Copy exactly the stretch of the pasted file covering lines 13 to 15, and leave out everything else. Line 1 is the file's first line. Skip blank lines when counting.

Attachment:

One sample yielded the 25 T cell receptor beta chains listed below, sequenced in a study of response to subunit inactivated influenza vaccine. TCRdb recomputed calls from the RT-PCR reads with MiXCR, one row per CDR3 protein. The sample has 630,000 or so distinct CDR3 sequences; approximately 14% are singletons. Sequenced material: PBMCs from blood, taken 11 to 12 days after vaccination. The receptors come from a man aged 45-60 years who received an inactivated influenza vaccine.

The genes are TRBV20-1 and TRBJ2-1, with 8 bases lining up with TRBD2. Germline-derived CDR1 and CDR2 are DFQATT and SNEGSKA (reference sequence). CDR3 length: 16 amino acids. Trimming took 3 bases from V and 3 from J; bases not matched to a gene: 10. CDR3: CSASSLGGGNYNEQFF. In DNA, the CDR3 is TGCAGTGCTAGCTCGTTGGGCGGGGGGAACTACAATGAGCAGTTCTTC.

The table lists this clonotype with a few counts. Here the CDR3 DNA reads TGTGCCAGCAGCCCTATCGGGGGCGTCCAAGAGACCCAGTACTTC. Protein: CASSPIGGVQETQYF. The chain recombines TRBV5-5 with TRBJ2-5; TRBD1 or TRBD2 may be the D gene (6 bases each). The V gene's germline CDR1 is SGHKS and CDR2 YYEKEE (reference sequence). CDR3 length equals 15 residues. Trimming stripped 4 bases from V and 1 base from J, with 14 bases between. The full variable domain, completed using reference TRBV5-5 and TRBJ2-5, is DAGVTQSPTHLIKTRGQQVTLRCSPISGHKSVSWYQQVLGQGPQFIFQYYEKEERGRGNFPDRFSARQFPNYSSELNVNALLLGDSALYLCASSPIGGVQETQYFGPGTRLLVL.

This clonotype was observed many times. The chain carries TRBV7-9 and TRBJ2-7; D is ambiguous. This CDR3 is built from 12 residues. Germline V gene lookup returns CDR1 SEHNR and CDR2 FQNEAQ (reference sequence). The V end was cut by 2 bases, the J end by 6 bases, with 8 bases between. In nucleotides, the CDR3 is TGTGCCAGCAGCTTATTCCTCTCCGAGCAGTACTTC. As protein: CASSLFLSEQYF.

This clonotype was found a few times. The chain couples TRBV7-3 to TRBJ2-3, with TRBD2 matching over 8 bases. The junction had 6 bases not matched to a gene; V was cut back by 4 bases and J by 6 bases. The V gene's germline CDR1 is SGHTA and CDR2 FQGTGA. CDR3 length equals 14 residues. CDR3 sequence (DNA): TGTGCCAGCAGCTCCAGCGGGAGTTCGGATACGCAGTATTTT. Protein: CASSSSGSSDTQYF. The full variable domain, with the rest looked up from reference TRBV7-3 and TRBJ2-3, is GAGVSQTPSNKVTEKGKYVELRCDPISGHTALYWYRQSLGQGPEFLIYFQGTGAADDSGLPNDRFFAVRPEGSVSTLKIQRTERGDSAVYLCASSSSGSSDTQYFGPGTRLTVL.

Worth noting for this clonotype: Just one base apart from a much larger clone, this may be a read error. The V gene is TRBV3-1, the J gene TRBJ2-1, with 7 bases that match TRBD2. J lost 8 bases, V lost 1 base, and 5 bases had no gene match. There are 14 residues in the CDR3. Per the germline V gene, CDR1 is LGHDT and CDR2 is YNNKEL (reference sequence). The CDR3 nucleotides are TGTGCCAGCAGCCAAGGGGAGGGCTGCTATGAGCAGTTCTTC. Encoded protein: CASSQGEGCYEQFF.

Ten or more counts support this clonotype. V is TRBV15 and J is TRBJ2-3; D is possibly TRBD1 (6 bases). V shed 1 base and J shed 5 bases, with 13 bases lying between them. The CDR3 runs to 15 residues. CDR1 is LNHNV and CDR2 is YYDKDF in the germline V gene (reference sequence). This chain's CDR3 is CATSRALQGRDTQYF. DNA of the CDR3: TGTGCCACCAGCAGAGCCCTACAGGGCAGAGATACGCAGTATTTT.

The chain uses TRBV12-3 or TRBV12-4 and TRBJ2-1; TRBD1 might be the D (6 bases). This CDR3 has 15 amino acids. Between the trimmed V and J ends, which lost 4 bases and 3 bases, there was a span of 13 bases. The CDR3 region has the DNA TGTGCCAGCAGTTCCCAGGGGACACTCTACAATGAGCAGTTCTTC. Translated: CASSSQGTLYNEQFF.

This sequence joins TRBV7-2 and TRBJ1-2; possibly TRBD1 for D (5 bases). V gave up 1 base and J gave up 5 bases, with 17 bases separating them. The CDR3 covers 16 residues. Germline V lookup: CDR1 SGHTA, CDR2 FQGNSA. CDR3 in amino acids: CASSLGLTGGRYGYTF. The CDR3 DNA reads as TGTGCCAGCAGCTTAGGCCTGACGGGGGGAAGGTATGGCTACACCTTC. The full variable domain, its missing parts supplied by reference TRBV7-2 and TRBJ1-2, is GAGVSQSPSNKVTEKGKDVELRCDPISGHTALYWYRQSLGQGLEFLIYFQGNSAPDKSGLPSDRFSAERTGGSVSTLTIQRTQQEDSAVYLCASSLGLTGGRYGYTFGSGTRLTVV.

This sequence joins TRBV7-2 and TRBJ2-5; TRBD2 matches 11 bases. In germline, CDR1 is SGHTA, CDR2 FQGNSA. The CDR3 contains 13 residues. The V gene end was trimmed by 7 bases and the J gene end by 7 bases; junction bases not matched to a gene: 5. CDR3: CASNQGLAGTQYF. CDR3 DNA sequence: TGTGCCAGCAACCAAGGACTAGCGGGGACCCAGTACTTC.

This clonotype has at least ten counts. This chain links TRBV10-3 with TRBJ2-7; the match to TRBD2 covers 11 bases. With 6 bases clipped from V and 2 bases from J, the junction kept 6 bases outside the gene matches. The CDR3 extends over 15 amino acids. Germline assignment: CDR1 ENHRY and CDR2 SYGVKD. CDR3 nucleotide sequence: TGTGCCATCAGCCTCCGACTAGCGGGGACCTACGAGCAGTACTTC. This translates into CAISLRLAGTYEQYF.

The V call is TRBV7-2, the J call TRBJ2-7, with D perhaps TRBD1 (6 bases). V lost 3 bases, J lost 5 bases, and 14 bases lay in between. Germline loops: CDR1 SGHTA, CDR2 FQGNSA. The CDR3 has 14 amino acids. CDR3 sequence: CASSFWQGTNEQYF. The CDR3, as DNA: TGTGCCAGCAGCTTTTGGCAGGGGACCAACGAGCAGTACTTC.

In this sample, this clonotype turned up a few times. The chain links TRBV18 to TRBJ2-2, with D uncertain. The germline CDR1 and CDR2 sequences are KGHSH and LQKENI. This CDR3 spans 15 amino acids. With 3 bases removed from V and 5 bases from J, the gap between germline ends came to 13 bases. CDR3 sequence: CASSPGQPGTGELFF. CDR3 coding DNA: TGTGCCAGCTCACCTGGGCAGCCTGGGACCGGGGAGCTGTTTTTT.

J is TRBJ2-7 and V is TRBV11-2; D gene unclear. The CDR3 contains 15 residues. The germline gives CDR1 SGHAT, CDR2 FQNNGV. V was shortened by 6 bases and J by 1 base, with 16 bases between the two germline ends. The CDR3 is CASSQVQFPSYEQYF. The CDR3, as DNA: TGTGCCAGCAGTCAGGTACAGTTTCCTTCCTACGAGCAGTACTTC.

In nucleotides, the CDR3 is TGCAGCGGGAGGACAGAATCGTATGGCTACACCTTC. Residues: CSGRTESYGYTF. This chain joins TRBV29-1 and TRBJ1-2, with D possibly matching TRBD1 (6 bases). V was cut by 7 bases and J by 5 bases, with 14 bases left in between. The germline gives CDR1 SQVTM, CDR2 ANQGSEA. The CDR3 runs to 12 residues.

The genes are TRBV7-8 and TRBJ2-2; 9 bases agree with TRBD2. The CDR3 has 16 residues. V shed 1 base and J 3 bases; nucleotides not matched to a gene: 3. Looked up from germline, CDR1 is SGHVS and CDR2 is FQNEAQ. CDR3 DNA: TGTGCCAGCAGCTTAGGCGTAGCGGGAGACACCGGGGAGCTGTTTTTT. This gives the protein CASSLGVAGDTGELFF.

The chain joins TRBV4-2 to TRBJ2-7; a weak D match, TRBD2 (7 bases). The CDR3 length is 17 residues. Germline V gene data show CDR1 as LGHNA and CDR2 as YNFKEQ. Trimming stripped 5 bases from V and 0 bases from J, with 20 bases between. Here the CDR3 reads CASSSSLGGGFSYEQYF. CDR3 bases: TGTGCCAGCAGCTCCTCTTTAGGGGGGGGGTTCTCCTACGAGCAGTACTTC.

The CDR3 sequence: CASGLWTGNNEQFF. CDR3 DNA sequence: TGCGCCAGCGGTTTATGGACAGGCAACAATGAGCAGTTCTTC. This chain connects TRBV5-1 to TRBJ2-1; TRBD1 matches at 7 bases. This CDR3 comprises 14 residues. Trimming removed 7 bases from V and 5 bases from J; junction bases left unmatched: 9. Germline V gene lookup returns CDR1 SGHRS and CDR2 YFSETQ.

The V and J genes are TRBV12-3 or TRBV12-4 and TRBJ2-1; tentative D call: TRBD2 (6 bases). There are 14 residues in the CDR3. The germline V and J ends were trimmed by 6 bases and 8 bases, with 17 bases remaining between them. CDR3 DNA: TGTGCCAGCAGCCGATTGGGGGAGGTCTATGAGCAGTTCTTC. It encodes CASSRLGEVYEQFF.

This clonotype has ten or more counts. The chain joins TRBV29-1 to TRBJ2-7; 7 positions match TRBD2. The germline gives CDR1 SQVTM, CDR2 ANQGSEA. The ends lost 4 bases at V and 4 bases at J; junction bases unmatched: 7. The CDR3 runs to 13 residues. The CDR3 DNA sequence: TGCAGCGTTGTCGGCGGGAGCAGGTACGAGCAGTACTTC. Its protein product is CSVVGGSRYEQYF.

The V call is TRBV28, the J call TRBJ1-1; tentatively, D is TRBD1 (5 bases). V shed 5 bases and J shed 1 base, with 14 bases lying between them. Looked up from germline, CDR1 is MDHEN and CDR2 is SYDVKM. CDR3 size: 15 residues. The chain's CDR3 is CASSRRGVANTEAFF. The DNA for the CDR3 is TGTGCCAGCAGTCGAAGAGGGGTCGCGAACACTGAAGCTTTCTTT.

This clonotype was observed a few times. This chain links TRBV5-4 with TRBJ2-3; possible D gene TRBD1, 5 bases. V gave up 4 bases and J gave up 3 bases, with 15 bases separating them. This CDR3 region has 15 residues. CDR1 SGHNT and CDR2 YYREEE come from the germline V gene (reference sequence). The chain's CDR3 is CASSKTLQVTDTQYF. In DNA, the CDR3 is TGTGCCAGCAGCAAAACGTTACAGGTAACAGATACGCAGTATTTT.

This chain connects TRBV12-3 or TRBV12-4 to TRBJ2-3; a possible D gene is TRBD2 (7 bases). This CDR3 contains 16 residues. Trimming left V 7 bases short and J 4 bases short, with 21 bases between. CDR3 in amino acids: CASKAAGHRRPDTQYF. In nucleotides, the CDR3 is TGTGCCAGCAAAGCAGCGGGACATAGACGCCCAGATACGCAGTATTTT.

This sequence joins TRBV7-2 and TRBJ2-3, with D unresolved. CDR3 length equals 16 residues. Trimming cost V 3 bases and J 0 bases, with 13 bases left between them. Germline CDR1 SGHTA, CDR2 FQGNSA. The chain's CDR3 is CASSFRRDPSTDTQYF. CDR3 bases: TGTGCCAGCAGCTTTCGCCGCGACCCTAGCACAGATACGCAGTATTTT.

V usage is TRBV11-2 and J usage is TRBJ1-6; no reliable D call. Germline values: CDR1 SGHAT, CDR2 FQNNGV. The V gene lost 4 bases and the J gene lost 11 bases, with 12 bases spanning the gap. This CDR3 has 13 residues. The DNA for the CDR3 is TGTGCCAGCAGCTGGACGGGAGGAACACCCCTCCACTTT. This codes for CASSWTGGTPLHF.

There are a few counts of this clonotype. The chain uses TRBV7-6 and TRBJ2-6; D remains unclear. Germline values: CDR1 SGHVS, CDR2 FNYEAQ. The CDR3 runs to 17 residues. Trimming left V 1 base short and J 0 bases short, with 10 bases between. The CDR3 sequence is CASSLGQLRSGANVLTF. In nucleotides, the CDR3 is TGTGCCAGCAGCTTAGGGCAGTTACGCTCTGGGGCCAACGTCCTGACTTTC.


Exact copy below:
In this sample, this clonotype turned up a few times. The chain links TRBV18 to TRBJ2-2, with D uncertain. The germline CDR1 and CDR2 sequences are KGHSH and LQKENI. This CDR3 spans 15 amino acids. With 3 bases removed from V and 5 bases from J, the gap between germline ends came to 13 bases. CDR3 sequence: CASSPGQPGTGELFF. CDR3 coding DNA: TGTGCCAGCTCACCTGGGCAGCCTGGGACCGGGGAGCTGTTTTTT.

J is TRBJ2-7 and V is TRBV11-2; D gene unclear. The CDR3 contains 15 residues. The germline gives CDR1 SGHAT, CDR2 FQNNGV. V was shortened by 6 bases and J by 1 base, with 16 bases between the two germline ends. The CDR3 is CASSQVQFPSYEQYF. The CDR3, as DNA: TGTGCCAGCAGTCAGGTACAGTTTCCTTCCTACGAGCAGTACTTC.

In nucleotides, the CDR3 is TGCAGCGGGAGGACAGAATCGTATGGCTACACCTTC. Residues: CSGRTESYGYTF. This chain joins TRBV29-1 and TRBJ1-2, with D possibly matching TRBD1 (6 bases). V was cut by 7 bases and J by 5 bases, with 14 bases left in between. The germline gives CDR1 SQVTM, CDR2 ANQGSEA. The CDR3 runs to 12 residues.